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Mark McCrindle of McCrindle Research recently shared the following thoughts on Generation Y in an interview with Businessday.com:

“They’ve had a good run, been demanding in their jobs – “Give me a promotion” and all of that – now the rules have changed…”

With the recent economic downturn, it seems Mr. McCrindle couldn’t be any closer to the truth.

I see plenty of job dissatisfaction among recent graduates these days. These are the young professionals who are 1-3 years out of school and “stuck” in entry-level positions. Their jobs are “beneath” them and there is no end in sight to their misery.

To say that I don’t worry about the future would be a lie. After all, I am a card-carrying member of Gen Y. But Rome was not built in a day and you will not be running the company within a year.

Taking things to the next level requires more than just doing your job. One must go above and beyond in order to show those who matter what you are truly made of. This means getting out there. It means joining a professional organization and volunteering. It means pursuing an advanced degree.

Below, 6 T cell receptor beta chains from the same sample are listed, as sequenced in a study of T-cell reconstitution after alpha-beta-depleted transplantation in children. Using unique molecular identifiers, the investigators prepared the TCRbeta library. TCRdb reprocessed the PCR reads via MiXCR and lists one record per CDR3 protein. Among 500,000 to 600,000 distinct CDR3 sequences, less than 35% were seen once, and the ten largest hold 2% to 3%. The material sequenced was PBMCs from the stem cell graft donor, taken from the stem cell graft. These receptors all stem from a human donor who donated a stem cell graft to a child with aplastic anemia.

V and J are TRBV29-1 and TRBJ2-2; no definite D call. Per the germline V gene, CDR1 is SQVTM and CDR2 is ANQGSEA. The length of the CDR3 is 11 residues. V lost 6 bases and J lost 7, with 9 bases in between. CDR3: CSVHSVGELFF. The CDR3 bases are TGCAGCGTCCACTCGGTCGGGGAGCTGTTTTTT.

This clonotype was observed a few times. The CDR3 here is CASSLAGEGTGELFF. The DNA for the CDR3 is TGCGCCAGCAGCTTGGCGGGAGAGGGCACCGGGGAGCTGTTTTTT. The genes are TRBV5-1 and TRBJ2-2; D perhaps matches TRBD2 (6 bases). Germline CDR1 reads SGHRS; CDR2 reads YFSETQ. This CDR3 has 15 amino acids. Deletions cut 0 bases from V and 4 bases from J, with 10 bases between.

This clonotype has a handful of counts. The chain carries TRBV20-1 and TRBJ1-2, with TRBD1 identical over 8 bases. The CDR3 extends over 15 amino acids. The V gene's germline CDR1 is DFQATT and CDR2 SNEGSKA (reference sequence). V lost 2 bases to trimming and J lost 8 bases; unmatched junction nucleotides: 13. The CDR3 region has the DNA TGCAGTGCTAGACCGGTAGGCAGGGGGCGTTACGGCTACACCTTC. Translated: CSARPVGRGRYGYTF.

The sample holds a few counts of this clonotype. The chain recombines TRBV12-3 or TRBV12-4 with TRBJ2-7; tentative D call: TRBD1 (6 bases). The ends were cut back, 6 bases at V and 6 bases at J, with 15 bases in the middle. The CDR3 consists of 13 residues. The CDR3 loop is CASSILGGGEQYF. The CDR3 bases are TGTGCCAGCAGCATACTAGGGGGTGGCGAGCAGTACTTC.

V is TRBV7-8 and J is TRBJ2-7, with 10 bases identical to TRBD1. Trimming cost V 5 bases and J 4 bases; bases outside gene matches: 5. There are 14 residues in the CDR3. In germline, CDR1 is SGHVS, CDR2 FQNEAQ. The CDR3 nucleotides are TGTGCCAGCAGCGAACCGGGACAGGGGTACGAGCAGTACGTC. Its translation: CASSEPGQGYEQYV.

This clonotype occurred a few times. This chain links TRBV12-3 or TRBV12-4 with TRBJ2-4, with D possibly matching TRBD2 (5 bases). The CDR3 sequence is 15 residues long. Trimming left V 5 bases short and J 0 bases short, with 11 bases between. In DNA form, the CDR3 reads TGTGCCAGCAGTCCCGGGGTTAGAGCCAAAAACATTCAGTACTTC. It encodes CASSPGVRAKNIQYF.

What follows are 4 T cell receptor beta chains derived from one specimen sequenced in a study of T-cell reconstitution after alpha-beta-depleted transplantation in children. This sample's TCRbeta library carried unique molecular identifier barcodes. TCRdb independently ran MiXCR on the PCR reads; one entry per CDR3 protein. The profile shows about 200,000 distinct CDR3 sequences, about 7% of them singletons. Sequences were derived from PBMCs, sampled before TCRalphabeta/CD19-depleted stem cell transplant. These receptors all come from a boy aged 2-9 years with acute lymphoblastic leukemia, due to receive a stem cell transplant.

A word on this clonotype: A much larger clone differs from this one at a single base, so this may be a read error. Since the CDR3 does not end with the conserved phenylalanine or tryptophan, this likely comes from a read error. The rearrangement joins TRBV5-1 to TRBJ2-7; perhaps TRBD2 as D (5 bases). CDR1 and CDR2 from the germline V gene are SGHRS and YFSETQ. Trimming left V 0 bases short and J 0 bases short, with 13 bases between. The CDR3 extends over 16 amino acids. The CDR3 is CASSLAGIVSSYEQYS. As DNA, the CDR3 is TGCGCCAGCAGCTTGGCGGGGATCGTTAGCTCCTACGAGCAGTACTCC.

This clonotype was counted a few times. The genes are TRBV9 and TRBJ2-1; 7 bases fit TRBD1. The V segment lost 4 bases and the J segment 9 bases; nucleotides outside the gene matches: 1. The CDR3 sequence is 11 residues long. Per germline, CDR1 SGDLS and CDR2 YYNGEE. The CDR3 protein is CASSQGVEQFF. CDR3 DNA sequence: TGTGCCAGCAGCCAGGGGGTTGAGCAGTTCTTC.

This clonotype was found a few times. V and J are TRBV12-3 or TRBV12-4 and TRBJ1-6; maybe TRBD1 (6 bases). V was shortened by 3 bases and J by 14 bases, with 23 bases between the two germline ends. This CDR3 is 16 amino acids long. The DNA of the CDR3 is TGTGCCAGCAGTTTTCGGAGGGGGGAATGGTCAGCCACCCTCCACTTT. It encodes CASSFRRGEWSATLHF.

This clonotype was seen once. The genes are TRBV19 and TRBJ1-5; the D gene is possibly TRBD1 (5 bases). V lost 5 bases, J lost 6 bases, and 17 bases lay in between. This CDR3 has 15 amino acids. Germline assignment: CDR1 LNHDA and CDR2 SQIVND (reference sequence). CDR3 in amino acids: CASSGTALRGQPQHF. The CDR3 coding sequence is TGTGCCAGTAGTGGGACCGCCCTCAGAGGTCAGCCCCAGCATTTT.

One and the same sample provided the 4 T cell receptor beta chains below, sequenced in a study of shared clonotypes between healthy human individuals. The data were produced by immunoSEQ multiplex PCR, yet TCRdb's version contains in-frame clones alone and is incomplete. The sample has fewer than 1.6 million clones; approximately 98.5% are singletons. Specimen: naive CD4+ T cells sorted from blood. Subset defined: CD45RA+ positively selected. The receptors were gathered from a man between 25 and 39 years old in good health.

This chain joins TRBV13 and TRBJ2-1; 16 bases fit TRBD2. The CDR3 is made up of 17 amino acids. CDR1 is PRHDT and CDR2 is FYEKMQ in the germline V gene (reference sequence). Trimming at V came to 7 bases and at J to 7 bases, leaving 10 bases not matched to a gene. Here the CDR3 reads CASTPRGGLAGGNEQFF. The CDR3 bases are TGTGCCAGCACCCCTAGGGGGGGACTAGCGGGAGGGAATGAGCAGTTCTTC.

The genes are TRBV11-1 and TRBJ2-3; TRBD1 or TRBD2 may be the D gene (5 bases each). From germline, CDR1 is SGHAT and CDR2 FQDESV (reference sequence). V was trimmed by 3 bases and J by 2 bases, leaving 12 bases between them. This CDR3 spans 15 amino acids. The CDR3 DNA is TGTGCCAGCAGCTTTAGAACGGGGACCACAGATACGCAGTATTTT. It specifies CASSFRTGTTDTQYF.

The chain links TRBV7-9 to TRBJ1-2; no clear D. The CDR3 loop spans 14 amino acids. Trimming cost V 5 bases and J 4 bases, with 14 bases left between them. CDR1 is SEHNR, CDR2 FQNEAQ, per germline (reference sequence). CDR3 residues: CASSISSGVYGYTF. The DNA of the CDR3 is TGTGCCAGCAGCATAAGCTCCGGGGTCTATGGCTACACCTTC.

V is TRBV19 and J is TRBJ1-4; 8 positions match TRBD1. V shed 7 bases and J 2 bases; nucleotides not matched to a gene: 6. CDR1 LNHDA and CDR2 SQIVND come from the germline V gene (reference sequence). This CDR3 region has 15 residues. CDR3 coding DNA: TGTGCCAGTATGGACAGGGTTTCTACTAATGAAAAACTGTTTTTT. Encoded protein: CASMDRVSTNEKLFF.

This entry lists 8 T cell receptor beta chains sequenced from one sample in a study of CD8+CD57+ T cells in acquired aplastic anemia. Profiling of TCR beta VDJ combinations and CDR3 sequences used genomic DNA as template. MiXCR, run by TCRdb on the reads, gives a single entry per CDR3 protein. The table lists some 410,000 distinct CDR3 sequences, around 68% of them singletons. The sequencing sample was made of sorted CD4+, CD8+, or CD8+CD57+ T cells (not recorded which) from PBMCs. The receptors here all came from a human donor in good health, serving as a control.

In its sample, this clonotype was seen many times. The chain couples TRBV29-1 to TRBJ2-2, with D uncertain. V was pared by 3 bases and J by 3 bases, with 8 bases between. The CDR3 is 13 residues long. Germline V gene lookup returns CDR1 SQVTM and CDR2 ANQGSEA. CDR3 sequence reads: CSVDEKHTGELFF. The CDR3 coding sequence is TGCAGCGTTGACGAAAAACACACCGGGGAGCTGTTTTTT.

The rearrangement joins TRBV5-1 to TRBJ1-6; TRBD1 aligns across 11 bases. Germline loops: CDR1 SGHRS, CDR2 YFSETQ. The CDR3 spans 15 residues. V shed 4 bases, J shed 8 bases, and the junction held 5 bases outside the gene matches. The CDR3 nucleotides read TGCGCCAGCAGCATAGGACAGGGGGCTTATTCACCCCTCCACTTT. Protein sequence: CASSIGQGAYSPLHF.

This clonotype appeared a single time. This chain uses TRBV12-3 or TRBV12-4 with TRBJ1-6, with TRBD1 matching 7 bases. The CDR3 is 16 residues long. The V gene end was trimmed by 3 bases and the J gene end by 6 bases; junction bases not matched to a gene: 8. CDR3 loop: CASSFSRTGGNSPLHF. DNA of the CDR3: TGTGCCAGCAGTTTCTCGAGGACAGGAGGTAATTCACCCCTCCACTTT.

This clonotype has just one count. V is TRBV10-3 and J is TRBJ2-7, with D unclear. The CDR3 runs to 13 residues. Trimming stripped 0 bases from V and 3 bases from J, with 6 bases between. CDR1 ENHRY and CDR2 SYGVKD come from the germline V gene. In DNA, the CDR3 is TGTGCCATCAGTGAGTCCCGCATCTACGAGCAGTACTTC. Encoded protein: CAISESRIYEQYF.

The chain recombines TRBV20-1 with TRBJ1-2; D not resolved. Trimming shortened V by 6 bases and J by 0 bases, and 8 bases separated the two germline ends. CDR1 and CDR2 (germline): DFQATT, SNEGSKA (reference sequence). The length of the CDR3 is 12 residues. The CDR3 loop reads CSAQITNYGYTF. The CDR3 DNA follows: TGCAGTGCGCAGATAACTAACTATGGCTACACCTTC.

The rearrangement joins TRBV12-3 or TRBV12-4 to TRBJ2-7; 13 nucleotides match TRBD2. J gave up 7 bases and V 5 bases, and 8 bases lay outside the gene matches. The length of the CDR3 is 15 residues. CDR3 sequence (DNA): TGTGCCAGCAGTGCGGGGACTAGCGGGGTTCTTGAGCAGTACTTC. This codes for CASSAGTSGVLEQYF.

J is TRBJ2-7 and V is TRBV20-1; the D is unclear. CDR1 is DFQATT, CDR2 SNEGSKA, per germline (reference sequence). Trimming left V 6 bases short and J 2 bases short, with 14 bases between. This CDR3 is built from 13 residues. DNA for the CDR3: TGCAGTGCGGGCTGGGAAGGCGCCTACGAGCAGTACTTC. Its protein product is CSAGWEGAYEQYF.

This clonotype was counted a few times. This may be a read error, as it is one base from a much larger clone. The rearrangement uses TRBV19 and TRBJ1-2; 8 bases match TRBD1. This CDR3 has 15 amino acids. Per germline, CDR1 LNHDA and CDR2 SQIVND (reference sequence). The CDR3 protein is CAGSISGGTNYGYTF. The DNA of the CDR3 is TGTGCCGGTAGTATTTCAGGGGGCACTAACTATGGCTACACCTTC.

It has been said many times before but networking is a necessity. You must utilize your network of friends, family and co-workers to find out about opportunities and meet established professionals in your field. Unsure of how to navigate this world? Check out this great article from the New York Times that shows you how.

A word to those feeling overwhelmed. Worrying is a good thing. It shows concern about your career and that you are thinking of the future. They key is to take that anxiety and turn it into results.